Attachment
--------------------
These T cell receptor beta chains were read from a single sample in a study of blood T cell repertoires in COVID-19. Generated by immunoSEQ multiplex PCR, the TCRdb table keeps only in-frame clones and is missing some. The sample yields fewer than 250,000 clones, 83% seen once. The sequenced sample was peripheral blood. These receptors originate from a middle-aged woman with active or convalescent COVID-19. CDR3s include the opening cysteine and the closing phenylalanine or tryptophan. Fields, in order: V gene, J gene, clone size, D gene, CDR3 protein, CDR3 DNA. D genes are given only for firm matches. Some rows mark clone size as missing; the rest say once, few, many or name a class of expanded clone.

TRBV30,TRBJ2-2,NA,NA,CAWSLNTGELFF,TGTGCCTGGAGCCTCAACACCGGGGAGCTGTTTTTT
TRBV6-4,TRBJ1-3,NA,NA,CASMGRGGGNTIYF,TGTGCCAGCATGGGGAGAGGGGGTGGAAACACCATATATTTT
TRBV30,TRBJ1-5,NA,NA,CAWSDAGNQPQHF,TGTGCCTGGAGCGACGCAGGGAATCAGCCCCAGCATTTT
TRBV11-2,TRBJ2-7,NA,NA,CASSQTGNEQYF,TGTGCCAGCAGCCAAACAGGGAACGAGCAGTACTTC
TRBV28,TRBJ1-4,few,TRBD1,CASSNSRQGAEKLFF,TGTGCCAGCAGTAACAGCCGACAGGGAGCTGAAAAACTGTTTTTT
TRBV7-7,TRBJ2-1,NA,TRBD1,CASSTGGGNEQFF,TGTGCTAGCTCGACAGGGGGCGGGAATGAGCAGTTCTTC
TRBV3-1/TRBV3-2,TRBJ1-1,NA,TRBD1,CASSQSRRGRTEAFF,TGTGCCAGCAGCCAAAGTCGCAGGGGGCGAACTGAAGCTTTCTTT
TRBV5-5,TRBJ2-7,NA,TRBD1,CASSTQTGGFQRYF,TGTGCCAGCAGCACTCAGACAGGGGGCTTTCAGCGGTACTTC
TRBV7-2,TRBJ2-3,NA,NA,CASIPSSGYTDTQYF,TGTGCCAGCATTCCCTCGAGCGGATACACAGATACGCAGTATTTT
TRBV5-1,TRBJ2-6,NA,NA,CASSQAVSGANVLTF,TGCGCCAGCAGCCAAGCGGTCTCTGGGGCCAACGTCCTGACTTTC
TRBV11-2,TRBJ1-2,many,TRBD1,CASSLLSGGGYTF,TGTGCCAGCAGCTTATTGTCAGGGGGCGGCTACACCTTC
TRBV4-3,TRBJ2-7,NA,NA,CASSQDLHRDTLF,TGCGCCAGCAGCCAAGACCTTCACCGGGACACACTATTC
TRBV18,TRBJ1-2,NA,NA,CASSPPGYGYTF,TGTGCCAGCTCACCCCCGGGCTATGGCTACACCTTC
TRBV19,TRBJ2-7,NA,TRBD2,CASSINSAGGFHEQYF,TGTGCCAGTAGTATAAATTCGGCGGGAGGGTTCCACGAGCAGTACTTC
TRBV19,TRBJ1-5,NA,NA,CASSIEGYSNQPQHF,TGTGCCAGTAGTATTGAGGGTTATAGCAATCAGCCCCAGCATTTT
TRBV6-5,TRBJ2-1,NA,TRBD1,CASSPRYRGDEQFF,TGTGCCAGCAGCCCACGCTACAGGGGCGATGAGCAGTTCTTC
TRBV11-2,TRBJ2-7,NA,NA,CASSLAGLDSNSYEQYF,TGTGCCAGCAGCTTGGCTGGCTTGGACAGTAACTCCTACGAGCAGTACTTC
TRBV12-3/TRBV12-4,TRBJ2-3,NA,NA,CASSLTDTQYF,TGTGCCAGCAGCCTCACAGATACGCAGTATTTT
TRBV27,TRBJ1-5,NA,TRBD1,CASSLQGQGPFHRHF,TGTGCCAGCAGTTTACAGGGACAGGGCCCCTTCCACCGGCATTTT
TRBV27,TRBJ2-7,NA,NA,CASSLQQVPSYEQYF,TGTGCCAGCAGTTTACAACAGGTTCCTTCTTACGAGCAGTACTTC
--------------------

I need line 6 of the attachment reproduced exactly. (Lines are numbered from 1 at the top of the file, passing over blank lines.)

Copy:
TRBV28,TRBJ1-4,few,TRBD1,CASSNSRQGAEKLFF,TGTGCCAGCAGTAACAGCCGACAGGGAGCTGAAAAACTGTTTTTT